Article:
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  • Petherick sought for ivory only, but those who followed him soon found that slave-raiding was more profitable than elephant hunting.

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  • 10 The best frankincense, as we learn from Arrian," was formerly exported from the neighbourhood of Cape Elephant in Africa (the modern Ras Fiel); and A.

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  • There are no large beasts of prey, and neither the elephant, the rhinoceros nor the tapir is represented.

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  • Others had flat noses, protruding eyes, and ears that were shaped like those of an elephant.

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  • The Jungle Book will come alive for younger children, who can take an elephant ride to an ancient Rajput fort.

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  • Animals present included red deer, roe deer, horse, boar, bear, wolf, elephant, rhinoceros, lion and hyena !

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  • The original elephant seal population of about 93,000 to 110,000 animals was reduced by 70 percent as a result of these operations.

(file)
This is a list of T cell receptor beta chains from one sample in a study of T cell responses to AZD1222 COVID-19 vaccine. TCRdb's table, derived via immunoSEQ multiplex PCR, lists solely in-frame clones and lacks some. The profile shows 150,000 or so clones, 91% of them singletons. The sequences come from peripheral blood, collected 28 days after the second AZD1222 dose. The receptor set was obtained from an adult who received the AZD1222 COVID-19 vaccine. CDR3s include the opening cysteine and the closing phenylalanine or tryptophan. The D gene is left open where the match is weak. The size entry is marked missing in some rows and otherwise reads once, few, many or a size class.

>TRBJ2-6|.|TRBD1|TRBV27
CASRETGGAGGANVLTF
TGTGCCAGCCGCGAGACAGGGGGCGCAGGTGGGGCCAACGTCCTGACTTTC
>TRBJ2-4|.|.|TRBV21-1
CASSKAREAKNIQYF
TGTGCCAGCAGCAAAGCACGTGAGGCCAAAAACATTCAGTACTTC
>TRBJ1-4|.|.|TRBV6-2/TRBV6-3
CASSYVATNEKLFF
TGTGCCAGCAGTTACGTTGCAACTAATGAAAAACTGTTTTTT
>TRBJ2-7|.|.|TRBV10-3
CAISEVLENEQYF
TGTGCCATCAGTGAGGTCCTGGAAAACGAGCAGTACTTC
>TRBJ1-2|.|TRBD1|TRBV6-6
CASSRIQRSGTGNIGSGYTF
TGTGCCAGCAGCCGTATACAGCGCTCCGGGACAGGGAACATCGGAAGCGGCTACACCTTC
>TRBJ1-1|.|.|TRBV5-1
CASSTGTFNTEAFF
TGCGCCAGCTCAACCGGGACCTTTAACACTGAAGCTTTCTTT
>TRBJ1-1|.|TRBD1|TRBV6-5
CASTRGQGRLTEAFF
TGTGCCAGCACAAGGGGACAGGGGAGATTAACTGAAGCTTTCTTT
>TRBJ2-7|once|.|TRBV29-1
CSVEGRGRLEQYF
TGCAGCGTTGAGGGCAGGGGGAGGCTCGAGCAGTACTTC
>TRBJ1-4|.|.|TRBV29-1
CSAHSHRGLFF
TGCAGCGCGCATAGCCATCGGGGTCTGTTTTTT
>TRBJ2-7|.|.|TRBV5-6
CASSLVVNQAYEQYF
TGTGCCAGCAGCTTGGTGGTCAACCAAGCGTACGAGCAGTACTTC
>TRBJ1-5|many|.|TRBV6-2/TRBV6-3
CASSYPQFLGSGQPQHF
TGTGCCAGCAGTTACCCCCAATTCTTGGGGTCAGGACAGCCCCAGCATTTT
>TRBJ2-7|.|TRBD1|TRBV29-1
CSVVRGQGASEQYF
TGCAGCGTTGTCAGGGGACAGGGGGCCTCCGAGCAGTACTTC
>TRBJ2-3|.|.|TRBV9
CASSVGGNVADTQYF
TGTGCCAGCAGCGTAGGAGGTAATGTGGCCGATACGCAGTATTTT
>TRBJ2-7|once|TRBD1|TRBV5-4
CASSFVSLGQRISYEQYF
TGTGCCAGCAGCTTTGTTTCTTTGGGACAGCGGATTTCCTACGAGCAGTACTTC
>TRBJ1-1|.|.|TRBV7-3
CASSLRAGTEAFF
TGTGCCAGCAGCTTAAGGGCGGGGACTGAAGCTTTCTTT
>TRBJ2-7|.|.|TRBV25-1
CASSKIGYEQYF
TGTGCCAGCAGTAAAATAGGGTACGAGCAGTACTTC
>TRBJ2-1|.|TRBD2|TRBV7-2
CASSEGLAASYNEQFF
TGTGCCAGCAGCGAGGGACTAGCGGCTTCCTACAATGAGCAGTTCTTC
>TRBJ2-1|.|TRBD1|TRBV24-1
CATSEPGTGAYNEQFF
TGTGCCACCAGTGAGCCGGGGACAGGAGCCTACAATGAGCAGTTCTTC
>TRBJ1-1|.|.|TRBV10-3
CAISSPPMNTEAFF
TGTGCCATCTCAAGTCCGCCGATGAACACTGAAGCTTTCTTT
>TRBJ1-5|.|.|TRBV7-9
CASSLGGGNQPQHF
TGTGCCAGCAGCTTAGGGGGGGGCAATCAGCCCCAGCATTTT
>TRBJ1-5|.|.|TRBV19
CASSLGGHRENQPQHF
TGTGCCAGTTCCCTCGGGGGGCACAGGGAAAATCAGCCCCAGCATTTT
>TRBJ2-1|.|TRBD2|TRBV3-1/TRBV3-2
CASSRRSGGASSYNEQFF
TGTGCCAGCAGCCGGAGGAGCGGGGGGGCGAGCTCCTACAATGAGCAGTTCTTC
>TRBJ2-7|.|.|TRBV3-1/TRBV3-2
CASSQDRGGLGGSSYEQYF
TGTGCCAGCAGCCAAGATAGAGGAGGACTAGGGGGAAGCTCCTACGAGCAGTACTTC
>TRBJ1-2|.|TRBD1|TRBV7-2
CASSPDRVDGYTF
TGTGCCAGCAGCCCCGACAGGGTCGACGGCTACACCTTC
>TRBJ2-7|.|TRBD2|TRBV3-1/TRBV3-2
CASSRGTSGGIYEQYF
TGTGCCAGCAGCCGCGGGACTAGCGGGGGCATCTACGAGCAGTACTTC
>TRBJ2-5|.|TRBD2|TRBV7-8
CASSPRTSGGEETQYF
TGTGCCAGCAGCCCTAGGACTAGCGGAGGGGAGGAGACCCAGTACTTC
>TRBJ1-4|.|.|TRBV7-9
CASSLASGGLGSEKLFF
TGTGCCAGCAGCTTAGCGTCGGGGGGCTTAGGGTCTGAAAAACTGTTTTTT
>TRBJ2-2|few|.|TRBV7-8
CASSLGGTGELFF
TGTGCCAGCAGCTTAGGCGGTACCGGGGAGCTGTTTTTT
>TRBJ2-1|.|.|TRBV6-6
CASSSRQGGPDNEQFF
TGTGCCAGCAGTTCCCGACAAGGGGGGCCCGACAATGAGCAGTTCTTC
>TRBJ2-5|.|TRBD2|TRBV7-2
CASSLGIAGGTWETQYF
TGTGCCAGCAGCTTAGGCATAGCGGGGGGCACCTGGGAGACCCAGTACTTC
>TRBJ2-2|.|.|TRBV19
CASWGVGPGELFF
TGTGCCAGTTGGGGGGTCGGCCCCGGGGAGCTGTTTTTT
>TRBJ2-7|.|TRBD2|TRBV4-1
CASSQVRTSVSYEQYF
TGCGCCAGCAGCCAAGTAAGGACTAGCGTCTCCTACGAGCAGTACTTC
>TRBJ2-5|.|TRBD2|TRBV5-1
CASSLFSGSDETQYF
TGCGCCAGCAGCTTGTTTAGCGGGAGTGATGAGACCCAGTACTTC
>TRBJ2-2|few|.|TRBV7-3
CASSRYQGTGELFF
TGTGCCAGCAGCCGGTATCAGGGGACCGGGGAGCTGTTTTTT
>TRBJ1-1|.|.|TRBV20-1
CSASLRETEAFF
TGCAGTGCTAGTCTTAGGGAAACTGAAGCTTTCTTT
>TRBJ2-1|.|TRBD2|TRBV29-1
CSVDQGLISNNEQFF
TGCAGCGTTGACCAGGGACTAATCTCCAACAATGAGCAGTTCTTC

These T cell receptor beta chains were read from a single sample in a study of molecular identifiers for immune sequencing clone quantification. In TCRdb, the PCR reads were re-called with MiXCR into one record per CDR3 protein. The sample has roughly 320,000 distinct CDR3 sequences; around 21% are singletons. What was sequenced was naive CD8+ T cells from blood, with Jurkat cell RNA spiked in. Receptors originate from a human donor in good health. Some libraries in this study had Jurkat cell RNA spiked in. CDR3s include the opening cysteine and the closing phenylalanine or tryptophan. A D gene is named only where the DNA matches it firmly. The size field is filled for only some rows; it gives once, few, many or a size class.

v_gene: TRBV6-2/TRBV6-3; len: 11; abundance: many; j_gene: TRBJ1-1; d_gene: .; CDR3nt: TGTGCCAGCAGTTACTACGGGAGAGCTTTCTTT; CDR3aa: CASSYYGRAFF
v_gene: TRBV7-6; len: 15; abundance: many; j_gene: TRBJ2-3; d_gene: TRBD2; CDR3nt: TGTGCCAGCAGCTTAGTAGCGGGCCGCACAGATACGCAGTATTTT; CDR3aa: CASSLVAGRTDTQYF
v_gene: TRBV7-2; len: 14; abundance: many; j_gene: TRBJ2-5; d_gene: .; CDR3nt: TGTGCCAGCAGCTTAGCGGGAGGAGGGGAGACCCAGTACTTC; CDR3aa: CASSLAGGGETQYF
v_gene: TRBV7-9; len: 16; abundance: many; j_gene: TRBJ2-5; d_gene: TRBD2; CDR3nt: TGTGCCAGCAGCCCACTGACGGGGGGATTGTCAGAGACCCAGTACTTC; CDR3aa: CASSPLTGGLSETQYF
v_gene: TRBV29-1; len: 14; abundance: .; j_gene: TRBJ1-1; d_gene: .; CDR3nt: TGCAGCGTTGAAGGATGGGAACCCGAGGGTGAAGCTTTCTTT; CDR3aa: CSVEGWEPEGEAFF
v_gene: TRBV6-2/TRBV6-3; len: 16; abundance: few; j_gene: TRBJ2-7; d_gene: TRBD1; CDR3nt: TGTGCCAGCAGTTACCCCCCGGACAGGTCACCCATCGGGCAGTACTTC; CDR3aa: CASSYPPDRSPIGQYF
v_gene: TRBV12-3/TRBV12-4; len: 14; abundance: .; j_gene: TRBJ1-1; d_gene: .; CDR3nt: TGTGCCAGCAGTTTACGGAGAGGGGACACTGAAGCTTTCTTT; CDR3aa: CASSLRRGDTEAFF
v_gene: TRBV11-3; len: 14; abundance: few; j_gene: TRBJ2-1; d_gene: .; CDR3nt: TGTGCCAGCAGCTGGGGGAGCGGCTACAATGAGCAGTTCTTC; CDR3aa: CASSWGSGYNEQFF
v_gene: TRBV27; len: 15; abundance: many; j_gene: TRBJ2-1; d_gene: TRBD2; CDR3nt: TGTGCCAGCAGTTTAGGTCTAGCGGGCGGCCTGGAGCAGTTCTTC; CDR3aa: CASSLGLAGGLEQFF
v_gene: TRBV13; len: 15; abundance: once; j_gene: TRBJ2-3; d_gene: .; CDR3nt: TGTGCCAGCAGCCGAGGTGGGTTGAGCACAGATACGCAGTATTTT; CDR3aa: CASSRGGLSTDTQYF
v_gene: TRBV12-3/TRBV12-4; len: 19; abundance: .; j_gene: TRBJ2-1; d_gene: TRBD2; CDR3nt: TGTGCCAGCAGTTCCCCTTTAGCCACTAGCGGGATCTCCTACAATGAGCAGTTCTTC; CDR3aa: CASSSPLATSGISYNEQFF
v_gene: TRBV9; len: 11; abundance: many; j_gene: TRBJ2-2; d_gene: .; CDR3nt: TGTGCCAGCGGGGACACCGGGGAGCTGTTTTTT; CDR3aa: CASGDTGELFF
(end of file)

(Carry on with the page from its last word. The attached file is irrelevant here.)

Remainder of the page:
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  • Atop an elephant in the jungle, go in search of the elusive Royal Bengal tiger and the one-horned rhinoceros.

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  • Asian elephant, Sumatran rhinoceros, orangutan, and tiger populations are all declining because palm oil plantations are encroaching on their habitats.

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  • Here there are Weddell and elephant seals, skuas, giant petrels, Antarctic terns and rookeries of chinstrap, gentoo and macaroni penguins.

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  • Possibly visit vast penguin rookeries, land on beaches ruled by Antarctic fur seals or observe wallowing southern elephant seals.

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  • Now, like the rest of the facility, the elephant 's foot is under the thick concrete sarcophagus.